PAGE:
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The Paul Berg Papers

Letter from Paul Berg to William J. Gartland pdf (67,121 Bytes) transcript of pdf
Letter from Paul Berg to William J. Gartland
Item is a photocopy.
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1979-02-05 (February 5, 1979)
Berg, Paul
Gartland, William J.
National Institutes of Health (U.S.)
Original Repository: Stanford University Libraries. Department of Special Collections and University Archives. Paul Berg Papers
Reproduced with permission of Paul Berg.
Medical Subject Headings (MeSH):
DNA, Recombinant
Exhibit Category:
Recombinant DNA Technologies and Researchers' Responsibilities, 1973-1980
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Document Type:
Letters (correspondence)
Physical Condition:
Dear Dr. Gartland,
I have been searching the revised Guidelines and the proposed amendments to be reviewed at the February 15-16 meeting of RAC for a clear statement concerning the introduction of recombinant DNAs into whole animals.
As you know the experimental ground work for such experiments has already been provided by Dr. Beatrice Mintz's experiments. She has shown that teratocarcinomacells grown in culture can be incorporated into mouse blastocysts which ultimately can yield mice containing a variety of cell types derived from the teratocarcinoma cells. Using appropriate selections it is feasible to introduce exogenous DNAs (be they derived by recombinant techniques or otherwise) into such teratocarcinoma cells and hence into animals.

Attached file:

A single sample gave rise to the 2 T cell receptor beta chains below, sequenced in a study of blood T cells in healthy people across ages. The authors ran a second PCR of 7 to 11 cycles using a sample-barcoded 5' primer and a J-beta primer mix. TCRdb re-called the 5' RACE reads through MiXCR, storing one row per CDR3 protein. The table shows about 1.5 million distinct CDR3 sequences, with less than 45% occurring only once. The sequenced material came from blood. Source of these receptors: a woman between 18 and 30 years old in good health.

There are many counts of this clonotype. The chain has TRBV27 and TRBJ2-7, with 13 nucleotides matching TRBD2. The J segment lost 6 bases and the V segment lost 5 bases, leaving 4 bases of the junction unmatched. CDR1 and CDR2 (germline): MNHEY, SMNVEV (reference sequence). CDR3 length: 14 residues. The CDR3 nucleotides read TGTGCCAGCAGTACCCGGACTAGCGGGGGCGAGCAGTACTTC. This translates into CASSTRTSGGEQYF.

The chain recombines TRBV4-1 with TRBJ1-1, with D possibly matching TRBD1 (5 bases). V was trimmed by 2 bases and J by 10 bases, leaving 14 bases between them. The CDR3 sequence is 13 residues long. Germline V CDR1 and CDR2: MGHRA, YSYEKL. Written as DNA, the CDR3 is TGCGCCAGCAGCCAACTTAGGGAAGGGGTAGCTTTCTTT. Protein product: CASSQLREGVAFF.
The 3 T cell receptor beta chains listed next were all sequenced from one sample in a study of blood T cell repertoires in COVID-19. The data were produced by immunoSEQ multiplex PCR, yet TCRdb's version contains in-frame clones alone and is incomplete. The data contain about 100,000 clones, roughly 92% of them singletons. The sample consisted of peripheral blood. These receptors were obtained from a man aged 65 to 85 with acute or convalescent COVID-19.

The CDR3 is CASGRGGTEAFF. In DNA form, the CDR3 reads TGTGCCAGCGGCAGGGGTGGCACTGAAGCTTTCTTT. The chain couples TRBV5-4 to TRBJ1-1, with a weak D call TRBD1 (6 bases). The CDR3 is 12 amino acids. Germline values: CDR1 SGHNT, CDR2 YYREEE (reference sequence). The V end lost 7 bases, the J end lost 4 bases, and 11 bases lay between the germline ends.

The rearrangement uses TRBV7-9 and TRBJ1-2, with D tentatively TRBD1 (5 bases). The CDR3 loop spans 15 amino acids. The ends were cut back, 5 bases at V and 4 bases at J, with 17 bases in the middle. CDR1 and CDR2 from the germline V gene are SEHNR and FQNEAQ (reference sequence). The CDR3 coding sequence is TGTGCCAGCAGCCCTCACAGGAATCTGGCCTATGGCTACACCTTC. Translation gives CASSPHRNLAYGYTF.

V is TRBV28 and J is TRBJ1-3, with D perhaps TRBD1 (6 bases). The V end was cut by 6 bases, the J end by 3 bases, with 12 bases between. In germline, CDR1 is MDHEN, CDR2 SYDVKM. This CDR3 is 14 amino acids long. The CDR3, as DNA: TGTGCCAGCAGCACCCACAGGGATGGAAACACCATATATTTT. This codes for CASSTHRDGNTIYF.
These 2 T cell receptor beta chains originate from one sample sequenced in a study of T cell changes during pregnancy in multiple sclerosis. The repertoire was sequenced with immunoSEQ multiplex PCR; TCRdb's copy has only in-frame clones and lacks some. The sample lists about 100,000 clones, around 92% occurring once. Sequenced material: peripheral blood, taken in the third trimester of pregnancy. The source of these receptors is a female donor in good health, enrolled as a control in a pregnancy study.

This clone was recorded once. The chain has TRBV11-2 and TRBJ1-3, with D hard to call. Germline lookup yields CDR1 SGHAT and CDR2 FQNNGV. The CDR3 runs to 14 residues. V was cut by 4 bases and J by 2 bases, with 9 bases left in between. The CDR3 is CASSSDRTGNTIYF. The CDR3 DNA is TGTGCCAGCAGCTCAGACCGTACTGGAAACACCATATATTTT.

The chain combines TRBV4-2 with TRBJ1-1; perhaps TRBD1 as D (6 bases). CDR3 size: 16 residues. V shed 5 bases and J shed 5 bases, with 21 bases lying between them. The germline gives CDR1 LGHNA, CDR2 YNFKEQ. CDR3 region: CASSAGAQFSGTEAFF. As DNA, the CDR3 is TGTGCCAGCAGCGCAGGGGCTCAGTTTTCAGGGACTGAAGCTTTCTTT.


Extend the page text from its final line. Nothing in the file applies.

Inasmuch as many cloned mammalian genes will be coming available for such experiments it is important to develop a policy for performing such experiments. In my view I can not see any justification for hesitating to insert recombinant DNAs into animals via this protocol, particularly since rabbit, chicken, human etc. DNA segments can be injected directly into blastocysts without any restrictions or regulations. DNA approach is more sophisticated and controlled since it permits the use of selected genes and, therefore permits the production of donors e.g., genetically modified teratocarcinoma cells. This greatly simplifies the process of identifying the cells that carry the newly introduced genes.
It seems wise to me for RAC to anticipate this line of research and to formulate interim and longer-term policies about this research. I hope this can be done expeditiously and if needed I would be glad to testify to the tremendous scientific and medical importance of such experiments; however, there are others (Bea Mintz, in particular) who could do it far more ably.
Sincerely yours,
Paul Berg
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